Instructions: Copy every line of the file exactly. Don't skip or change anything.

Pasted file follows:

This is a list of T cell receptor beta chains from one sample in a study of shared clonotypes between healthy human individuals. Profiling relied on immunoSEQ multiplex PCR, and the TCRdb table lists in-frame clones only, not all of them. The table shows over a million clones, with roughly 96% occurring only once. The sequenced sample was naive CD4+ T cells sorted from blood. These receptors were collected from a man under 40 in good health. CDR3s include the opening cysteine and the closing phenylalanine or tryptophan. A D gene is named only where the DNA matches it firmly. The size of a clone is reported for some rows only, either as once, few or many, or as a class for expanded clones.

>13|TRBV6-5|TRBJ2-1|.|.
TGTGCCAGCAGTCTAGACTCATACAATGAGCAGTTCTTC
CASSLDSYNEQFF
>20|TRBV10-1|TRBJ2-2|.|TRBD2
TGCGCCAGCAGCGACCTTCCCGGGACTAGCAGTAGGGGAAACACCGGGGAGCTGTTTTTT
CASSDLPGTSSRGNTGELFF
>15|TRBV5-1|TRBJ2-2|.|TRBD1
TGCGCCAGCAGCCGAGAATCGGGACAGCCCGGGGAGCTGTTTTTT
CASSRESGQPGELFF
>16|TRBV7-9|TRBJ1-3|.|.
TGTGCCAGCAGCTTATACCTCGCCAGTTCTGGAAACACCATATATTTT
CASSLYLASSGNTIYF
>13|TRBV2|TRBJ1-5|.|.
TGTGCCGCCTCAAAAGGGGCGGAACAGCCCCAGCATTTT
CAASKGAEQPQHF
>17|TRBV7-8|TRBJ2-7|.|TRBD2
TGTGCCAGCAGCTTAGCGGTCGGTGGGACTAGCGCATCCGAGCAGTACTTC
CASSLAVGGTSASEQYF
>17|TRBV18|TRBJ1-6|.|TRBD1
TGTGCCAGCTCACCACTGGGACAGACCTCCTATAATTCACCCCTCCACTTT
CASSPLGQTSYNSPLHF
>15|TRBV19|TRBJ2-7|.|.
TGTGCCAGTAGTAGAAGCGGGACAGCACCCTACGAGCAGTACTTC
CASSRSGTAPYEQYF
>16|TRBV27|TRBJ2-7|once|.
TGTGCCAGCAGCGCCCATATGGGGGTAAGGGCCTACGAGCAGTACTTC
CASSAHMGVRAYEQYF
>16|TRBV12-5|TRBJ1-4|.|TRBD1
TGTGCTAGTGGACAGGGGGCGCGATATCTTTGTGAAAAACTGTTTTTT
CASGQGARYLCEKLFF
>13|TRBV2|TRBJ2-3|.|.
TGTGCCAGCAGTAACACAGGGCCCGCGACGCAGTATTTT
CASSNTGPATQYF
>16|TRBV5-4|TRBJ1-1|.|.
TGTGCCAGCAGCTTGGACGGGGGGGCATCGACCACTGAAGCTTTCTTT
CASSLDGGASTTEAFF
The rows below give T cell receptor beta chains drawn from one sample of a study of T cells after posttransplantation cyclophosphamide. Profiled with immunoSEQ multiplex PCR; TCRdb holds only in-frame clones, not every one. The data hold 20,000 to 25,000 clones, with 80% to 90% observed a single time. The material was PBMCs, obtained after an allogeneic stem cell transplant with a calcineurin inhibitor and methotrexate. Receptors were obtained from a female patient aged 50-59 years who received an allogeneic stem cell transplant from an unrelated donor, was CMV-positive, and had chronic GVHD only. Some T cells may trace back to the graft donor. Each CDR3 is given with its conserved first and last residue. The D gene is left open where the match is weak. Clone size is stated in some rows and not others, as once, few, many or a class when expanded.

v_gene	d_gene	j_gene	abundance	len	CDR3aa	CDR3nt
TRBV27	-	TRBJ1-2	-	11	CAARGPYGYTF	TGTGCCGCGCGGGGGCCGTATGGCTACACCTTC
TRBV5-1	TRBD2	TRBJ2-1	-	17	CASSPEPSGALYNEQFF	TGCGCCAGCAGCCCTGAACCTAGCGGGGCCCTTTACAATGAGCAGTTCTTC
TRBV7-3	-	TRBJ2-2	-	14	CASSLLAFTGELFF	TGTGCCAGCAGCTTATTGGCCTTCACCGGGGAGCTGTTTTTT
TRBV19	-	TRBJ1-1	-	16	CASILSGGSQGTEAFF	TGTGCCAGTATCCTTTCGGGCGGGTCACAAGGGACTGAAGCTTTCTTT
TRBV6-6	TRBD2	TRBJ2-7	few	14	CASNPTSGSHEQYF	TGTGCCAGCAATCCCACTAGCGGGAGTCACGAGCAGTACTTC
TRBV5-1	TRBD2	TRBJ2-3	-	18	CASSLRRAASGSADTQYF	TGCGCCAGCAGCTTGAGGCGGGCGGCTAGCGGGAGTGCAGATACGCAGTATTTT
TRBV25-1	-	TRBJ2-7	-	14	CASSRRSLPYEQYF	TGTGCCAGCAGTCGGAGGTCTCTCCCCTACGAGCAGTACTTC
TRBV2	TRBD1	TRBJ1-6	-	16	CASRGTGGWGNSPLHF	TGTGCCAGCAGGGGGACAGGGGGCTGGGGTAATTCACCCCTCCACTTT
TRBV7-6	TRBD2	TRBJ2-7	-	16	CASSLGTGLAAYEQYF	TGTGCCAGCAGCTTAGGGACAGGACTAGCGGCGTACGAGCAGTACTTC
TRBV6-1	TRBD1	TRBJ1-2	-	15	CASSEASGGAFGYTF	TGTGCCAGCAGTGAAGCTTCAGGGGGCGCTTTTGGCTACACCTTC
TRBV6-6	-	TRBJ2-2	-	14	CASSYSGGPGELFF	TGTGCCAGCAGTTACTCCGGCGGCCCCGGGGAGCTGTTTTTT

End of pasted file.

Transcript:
This is a list of T cell receptor beta chains from one sample in a study of shared clonotypes between healthy human individuals. Profiling relied on immunoSEQ multiplex PCR, and the TCRdb table lists in-frame clones only, not all of them. The table shows over a million clones, with roughly 96% occurring only once. The sequenced sample was naive CD4+ T cells sorted from blood. These receptors were collected from a man under 40 in good health. CDR3s include the opening cysteine and the closing phenylalanine or tryptophan. A D gene is named only where the DNA matches it firmly. The size of a clone is reported for some rows only, either as once, few or many, or as a class for expanded clones.

>13|TRBV6-5|TRBJ2-1|.|.
TGTGCCAGCAGTCTAGACTCATACAATGAGCAGTTCTTC
CASSLDSYNEQFF
>20|TRBV10-1|TRBJ2-2|.|TRBD2
TGCGCCAGCAGCGACCTTCCCGGGACTAGCAGTAGGGGAAACACCGGGGAGCTGTTTTTT
CASSDLPGTSSRGNTGELFF
>15|TRBV5-1|TRBJ2-2|.|TRBD1
TGCGCCAGCAGCCGAGAATCGGGACAGCCCGGGGAGCTGTTTTTT
CASSRESGQPGELFF
>16|TRBV7-9|TRBJ1-3|.|.
TGTGCCAGCAGCTTATACCTCGCCAGTTCTGGAAACACCATATATTTT
CASSLYLASSGNTIYF
>13|TRBV2|TRBJ1-5|.|.
TGTGCCGCCTCAAAAGGGGCGGAACAGCCCCAGCATTTT
CAASKGAEQPQHF
>17|TRBV7-8|TRBJ2-7|.|TRBD2
TGTGCCAGCAGCTTAGCGGTCGGTGGGACTAGCGCATCCGAGCAGTACTTC
CASSLAVGGTSASEQYF
>17|TRBV18|TRBJ1-6|.|TRBD1
TGTGCCAGCTCACCACTGGGACAGACCTCCTATAATTCACCCCTCCACTTT
CASSPLGQTSYNSPLHF
>15|TRBV19|TRBJ2-7|.|.
TGTGCCAGTAGTAGAAGCGGGACAGCACCCTACGAGCAGTACTTC
CASSRSGTAPYEQYF
>16|TRBV27|TRBJ2-7|once|.
TGTGCCAGCAGCGCCCATATGGGGGTAAGGGCCTACGAGCAGTACTTC
CASSAHMGVRAYEQYF
>16|TRBV12-5|TRBJ1-4|.|TRBD1
TGTGCTAGTGGACAGGGGGCGCGATATCTTTGTGAAAAACTGTTTTTT
CASGQGARYLCEKLFF
>13|TRBV2|TRBJ2-3|.|.
TGTGCCAGCAGTAACACAGGGCCCGCGACGCAGTATTTT
CASSNTGPATQYF
>16|TRBV5-4|TRBJ1-1|.|.
TGTGCCAGCAGCTTGGACGGGGGGGCATCGACCACTGAAGCTTTCTTT
CASSLDGGASTTEAFF
The rows below give T cell receptor beta chains drawn from one sample of a study of T cells after posttransplantation cyclophosphamide. Profiled with immunoSEQ multiplex PCR; TCRdb holds only in-frame clones, not every one. The data hold 20,000 to 25,000 clones, with 80% to 90% observed a single time. The material was PBMCs, obtained after an allogeneic stem cell transplant with a calcineurin inhibitor and methotrexate. Receptors were obtained from a female patient aged 50-59 years who received an allogeneic stem cell transplant from an unrelated donor, was CMV-positive, and had chronic GVHD only. Some T cells may trace back to the graft donor. Each CDR3 is given with its conserved first and last residue. The D gene is left open where the match is weak. Clone size is stated in some rows and not others, as once, few, many or a class when expanded.

v_gene	d_gene	j_gene	abundance	len	CDR3aa	CDR3nt
TRBV27	-	TRBJ1-2	-	11	CAARGPYGYTF	TGTGCCGCGCGGGGGCCGTATGGCTACACCTTC
TRBV5-1	TRBD2	TRBJ2-1	-	17	CASSPEPSGALYNEQFF	TGCGCCAGCAGCCCTGAACCTAGCGGGGCCCTTTACAATGAGCAGTTCTTC
TRBV7-3	-	TRBJ2-2	-	14	CASSLLAFTGELFF	TGTGCCAGCAGCTTATTGGCCTTCACCGGGGAGCTGTTTTTT
TRBV19	-	TRBJ1-1	-	16	CASILSGGSQGTEAFF	TGTGCCAGTATCCTTTCGGGCGGGTCACAAGGGACTGAAGCTTTCTTT
TRBV6-6	TRBD2	TRBJ2-7	few	14	CASNPTSGSHEQYF	TGTGCCAGCAATCCCACTAGCGGGAGTCACGAGCAGTACTTC
TRBV5-1	TRBD2	TRBJ2-3	-	18	CASSLRRAASGSADTQYF	TGCGCCAGCAGCTTGAGGCGGGCGGCTAGCGGGAGTGCAGATACGCAGTATTTT
TRBV25-1	-	TRBJ2-7	-	14	CASSRRSLPYEQYF	TGTGCCAGCAGTCGGAGGTCTCTCCCCTACGAGCAGTACTTC
TRBV2	TRBD1	TRBJ1-6	-	16	CASRGTGGWGNSPLHF	TGTGCCAGCAGGGGGACAGGGGGCTGGGGTAATTCACCCCTCCACTTT
TRBV7-6	TRBD2	TRBJ2-7	-	16	CASSLGTGLAAYEQYF	TGTGCCAGCAGCTTAGGGACAGGACTAGCGGCGTACGAGCAGTACTTC
TRBV6-1	TRBD1	TRBJ1-2	-	15	CASSEASGGAFGYTF	TGTGCCAGCAGTGAAGCTTCAGGGGGCGCTTTTGGCTACACCTTC
TRBV6-6	-	TRBJ2-2	-	14	CASSYSGGPGELFF	TGTGCCAGCAGTTACTCCGGCGGCCCCGGGGAGCTGTTTTTT